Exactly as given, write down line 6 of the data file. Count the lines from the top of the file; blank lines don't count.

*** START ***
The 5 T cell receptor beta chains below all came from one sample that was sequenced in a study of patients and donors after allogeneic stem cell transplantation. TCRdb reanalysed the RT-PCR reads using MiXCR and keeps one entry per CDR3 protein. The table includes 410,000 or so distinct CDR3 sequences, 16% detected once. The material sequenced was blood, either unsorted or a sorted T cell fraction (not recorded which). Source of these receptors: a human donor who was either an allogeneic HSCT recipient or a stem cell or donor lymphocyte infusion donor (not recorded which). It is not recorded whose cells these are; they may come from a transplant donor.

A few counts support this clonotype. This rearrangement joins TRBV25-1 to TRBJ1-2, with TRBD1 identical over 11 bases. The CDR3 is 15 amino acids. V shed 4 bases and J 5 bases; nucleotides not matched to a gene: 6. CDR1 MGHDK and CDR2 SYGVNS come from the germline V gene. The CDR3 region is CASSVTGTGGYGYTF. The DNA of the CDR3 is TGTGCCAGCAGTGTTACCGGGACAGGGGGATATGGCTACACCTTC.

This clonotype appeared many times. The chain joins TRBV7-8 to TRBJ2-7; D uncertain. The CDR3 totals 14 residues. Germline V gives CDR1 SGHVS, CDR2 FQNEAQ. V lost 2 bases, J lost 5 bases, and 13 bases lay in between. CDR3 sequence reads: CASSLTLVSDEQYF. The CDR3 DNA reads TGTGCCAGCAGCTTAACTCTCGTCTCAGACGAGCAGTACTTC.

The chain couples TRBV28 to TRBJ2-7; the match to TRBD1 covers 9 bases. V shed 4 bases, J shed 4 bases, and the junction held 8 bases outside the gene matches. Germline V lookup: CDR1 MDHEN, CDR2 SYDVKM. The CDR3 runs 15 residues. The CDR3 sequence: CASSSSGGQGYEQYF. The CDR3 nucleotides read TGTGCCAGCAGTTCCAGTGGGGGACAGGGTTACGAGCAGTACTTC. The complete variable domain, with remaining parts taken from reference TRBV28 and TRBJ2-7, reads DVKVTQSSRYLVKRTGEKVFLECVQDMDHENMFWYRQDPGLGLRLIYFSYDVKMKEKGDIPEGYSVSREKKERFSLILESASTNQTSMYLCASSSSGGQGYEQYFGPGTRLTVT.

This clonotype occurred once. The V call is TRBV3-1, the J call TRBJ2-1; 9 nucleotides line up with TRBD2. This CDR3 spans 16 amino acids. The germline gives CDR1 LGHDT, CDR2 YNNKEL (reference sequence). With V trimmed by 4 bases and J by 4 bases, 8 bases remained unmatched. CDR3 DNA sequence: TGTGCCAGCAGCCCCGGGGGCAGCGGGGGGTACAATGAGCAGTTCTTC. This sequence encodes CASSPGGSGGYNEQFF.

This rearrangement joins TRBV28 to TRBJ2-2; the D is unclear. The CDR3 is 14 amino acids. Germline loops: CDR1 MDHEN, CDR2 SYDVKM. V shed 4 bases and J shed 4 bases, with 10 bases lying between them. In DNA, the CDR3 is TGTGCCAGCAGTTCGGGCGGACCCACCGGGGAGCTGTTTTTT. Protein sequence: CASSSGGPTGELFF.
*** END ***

This rearrangement joins TRBV28 to TRBJ2-2; the D is unclear. The CDR3 is 14 amino acids. Germline loops: CDR1 MDHEN, CDR2 SYDVKM. V shed 4 bases and J shed 4 bases, with 10 bases lying between them. In DNA, the CDR3 is TGTGCCAGCAGTTCGGGCGGACCCACCGGGGAGCTGTTTTTT. Protein sequence: CASSSGGPTGELFF.